Saturday, 28 November 2020

You are What you Eat

In 1747, the French physician and philosophe Julien Offray de la Mettrie published a book entitled Man: A Machine  (L'Homme Machine). It is little known today, but in it La Mettrie proposed an idea we are very familiar with nearly 300 years later: You are what you eat. He argued human beings (and all living things) were machines, fueled by the digestion of food: 

"The human body is a machine which winds its own springs. It is the living image of perpetual movement. Nourishment keeps up the movement which fever excites. Without food, the soul pines away, goes mad, and dies exhausted ... But nourish the body, pour into its veins life-giving juices and strong liquors, and then the soul grows strong ... What power there is in a meal! Joy revives in a sad heart, and infects the souls of comrades." (Image: La Mettrie)


La Mettrie was a philosophical materialist. He held that everything in the universe was made up of matter. Spirit was a figment of overheated imaginations. Spirit did not exist, which meant no angels, no demons, no ghosts. The soul was merely the animating principle arising from matter, and animals as well as people had souls. 

La Mettrie conceded that God "might" exist but it didn't matter because He did not interfere in the world. Today, most people would call La Mettrie an atheist, and he did used that term to describe his position. He was also a hedonist. He argued that happiness was the sole purpose of life. People should indulge in pleasurable activities as much as possible, including eating fine food, drinking, and sex.

Atheism was a rare stance in even in the Enlightenment, but it had a long history. The Roman poet Lucretius espoused materialism. Some of La Mettrie's fellow philosophes advanced atheistic arguments, notably Baron d'Holbach and David Hume. (pictured below). But most of the philosophes, atheist or not, denounced La Mettrie's claim that hedonism should be the main goal of human life.



Other philosophes, called deists, also rejected La Mettries's atheism. They argued that God definitely existed and had created a good world, but then left it to operate according to His benevolent natural laws. Deists and atheists alike fell afoul of religious and secular authorities. Deists were often denounced as atheists for rejecting key Christian doctrines. 

Like other philosophes, La Mettrie had to move about for his safety. He fled France to the more tolerant Netherlands. After the publication of Man: A Machine, things got too hot for him there. He found refuge in Prussia at the Court of Frederick the Great. Voltaire, perhaps the best known of the philosophes, also fled there in 1750.  (Images: Frederick and Voltaire)




But let's get back to eating. La Mettrie argued that the food one ate determined one's personality, disposition, intelligence, and behavior. Diet explained why some people were more savage than others:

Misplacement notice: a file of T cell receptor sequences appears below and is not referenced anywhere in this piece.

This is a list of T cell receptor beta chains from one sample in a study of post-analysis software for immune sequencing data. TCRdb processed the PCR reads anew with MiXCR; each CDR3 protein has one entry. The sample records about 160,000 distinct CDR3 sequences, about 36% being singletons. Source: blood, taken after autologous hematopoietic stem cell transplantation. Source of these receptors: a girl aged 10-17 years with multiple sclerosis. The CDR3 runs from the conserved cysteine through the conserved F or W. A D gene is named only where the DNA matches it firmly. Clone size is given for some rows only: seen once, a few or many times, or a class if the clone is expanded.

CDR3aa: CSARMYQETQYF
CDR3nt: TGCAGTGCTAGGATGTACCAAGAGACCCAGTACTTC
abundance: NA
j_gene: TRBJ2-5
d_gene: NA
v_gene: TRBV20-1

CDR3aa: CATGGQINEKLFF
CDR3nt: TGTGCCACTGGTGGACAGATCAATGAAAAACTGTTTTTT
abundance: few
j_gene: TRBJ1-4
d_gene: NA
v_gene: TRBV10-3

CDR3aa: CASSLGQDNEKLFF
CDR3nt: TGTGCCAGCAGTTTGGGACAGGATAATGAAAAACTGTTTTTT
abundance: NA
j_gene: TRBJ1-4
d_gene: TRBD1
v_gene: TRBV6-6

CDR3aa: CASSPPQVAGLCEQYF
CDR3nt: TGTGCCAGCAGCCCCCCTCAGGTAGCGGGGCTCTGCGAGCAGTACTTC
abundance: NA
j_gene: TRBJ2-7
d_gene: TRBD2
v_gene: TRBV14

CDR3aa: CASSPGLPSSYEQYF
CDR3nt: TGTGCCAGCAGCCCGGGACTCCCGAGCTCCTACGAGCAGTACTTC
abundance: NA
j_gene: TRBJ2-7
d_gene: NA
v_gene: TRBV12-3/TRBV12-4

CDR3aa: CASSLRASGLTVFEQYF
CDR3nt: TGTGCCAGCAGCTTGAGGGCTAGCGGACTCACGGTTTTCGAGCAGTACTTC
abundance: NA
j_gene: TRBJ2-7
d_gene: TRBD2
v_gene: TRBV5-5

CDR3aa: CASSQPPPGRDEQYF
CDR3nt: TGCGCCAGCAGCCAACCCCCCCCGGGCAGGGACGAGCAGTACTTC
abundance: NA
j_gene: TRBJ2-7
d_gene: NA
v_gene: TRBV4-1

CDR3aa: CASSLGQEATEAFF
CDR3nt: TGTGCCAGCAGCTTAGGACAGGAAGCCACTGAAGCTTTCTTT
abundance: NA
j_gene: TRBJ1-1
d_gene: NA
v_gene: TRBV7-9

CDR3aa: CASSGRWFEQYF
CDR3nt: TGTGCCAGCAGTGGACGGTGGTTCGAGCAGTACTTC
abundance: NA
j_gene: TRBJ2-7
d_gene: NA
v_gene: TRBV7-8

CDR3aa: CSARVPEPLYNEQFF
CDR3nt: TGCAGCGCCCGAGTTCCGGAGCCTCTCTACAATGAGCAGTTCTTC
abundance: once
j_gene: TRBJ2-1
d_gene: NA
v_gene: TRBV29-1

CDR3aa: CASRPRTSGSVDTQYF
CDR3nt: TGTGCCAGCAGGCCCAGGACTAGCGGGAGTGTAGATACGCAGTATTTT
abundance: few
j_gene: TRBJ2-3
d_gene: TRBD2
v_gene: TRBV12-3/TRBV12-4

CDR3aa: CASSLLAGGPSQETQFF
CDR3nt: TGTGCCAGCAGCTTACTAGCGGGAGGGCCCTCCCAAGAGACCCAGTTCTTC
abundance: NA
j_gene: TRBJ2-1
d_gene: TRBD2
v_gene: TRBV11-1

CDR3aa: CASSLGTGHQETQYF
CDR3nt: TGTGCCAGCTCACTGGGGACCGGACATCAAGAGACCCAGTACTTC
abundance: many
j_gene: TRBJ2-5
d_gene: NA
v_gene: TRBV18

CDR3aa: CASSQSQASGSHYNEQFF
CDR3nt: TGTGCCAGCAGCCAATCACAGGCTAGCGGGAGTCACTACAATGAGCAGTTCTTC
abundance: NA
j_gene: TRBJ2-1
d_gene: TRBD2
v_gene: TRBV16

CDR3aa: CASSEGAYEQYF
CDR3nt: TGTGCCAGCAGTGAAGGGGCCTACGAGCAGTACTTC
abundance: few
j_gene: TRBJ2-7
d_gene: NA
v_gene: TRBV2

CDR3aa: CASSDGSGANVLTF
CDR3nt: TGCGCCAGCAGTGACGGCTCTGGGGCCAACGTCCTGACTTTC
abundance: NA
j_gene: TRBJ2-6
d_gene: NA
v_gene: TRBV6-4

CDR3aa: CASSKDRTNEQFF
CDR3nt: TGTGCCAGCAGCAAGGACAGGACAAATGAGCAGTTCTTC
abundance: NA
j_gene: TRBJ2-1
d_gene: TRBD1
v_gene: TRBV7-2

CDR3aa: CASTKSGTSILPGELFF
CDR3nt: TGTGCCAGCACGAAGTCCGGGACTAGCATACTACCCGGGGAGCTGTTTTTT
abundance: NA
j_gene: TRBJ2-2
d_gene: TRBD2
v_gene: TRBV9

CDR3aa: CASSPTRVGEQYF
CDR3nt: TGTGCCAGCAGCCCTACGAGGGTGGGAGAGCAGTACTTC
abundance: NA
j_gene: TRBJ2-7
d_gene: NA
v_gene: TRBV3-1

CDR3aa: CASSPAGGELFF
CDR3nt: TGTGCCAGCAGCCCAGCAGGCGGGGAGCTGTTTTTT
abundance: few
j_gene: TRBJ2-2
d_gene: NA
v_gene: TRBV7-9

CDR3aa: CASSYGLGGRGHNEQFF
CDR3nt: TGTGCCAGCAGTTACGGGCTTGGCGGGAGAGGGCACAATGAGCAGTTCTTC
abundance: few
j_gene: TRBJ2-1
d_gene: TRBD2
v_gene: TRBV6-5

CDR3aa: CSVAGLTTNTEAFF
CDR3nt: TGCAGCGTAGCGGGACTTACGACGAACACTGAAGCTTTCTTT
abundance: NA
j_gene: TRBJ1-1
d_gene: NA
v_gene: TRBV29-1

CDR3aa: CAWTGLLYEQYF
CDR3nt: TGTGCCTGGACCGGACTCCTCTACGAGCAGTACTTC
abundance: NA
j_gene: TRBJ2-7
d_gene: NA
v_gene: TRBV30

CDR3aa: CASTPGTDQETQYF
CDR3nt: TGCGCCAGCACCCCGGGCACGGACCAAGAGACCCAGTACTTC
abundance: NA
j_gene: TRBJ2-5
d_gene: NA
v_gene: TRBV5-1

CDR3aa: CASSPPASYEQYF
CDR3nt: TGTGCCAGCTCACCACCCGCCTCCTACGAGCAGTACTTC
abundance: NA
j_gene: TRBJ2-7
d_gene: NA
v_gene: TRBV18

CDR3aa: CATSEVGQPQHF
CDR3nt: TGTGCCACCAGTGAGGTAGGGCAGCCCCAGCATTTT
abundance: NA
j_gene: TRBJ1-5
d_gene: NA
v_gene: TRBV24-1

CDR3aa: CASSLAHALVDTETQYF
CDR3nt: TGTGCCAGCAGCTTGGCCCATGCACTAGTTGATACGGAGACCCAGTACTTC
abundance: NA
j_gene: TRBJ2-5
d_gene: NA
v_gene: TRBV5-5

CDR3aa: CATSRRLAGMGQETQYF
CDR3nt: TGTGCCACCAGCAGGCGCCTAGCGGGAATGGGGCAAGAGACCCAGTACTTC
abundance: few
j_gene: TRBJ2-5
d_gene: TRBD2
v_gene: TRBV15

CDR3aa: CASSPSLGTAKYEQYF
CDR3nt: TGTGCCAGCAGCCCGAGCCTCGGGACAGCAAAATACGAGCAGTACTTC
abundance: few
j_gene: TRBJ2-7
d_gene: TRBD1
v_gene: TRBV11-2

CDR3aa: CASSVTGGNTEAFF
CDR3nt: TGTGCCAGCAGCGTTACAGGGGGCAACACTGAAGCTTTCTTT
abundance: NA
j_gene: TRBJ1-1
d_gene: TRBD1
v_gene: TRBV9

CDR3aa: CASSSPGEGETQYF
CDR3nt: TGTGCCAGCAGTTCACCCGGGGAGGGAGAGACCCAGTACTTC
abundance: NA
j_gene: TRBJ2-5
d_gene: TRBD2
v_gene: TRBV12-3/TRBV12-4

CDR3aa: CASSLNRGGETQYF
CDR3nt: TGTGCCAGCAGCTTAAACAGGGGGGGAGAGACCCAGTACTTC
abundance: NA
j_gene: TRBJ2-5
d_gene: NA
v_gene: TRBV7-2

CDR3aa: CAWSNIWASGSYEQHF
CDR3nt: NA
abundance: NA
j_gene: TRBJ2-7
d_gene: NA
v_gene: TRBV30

"Red meat makes animals fierce, and it would have the same effect on man. This is so true that the English who eat meat red and bloody, and not as well done as ours, seem to share more or less in the savagery due to this kind of food...."

As another example of how food effects behavior, La Mettrie related the story of a Swiss judge who "when he fasted, was a most upright and even a most indulgent judge, but woe to the unfortunate man whom he found on the culprit's bench after he had had a large dinner! He was capable of sending the innocent like the guilty to the gallows." 

Diet could even affect the intelligence of whole nations. "One nation is of heavy and stupid wit, and another quick, light, and penetrating. Whence comes this difference, if not in part from the difference in foods....? 

La Mettrie was well versed in the science of his day, but his argument about food was hardly scientific. His evidence was anecdotal and stereotypical. Yet no one today would deny that diet can have enormous effects on mental and physical health. Medical and dietary science has linked poor diet to all kinds of illnesses and dangerous conditions. 

La Mettrie's death was utterly ironic. He died in 1751 of a gastric disorder, followed by a fever and delerium. Some versions say he ate a huge amount of a pheasant and truffle pate pie at one meal to show off how much he could consume. Others claim that the food that had gone bad. 

As he was dying, priests allegedly gathered in his room, hoping to get him to confess his faith in God. At one point, he cried out "Christ!" in his agony. The reverend fathers advanced eagerly towards his bed. Alas, he disappointed them. "It was just a manner of speaking," he said, smiling. 

Frederick the Great gave the eulogy at La Mettrie's funeral. He called him "a good devil and medic but a very bad author."  

The holiday season is upon us. Be careful what you eat. 





2 comments:

  1. d'Holbach is the man. Read him as an undergraduate and he destroyed every vestige I ever had of god. Try to escape from the logic of his prose.

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